Sunday Times 5090 by Dean Mayer – I’ll be right here

12:54. I thought this was excellent even by Dean’s exalted standards. It was mostly not too difficult but I got quite stuck in the NE corner. Lots of lovely clues and some nicely off-beat references: the ET quote, the 4×4, the drink.

Since it will be Christmas Eve when this goes up, I’d like to take this opportunity to wish all bloggers, contributors, lurkers, setters and of course editors here the very best of the festive season, whatever it means to you and however you mark it, or indeed don’t.

Definitions are underlined, anagrams indicated like (TIHS)*, anagram indicators are in italics.

1 Hare in small spicy dish
5 Left out to dry, comes in bloody fast
GO HUNGRY – GO(HUNG)RY. The object(s) being hung here is/are mostly likely laundry.
9 Not smart at feeding commands to dog
DOWN-AT-HEEL – DOWN and HEEL (commands to a dog) containing AT.
10 Hebrew judge fires on French author
11 The last race to run in my 4×4
CHELSEA TRACTOR – COR (my!) containing (THE LAST RACE)*.
13 Fencing shack, Zulu chap breaks neck
CHUTZPAH – (CHAP)* containing (fencing) HUT, Z.
15 No alcoholic drink served over spirit
DAEMON – reversal of NO MEAD.
16 Pair getting aboard yesterday
PRONTO – PR, ONTO (aboard). If someone wants something done immediately they might say they want it ‘yesterday’.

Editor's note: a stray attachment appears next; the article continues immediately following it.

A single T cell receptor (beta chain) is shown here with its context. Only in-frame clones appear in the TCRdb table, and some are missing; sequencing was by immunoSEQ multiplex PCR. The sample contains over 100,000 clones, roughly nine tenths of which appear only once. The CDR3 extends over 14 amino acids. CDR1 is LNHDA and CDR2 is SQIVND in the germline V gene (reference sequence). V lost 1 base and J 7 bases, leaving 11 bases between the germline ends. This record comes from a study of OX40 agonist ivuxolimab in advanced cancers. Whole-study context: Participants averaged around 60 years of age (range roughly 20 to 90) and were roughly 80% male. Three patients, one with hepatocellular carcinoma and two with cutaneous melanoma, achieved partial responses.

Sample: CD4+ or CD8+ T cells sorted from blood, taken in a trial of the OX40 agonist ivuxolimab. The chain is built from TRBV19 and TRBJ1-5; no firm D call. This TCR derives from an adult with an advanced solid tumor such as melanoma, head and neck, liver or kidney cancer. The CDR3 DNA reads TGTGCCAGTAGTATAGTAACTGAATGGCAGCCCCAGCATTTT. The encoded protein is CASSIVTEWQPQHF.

18 Man keeping mum in order
20 Tragic woman, as defined by Webster
DUCHESS OF MALFI – CD. The surface reading makes you think of the dictionary, but actually you want the playwright. I saw a production of this play on a school trip to Stratford in 1989 with Harriet Walter playing the lead. On that trip we also saw Antony Sher in Singer and Charles Dance (who I bumped into coming out of a pub) in Corialanus. Very memorable.
22 Number four iron’s gripped
23 Harrison Ford et al worked here
OVAL OFFICE – great clue! You can take your pick here between William Henry (9) and Benjamin (23) Harrison, but there’s only been one Ford (38).
25 Height of intelligence, in terms of 1984
NEWSPEAK – the PEAK of NEWS. Referring to the George Orwell novel of course.
26 Some mackerel is hard to enjoy
RELISH – contained in ‘mackerel is hard’. I rarely find mackerel hard to enjoy but can certainly imagine circumstances in which it would happen.
2 Clergy making fortune in church
CLOTH – C(LOT)H. Fortune as in fate.
3 Lock phone then check
4 Legendary being, one not seen so far
5 Seal hunter’s boat, after high water, set off
6 One order at the bar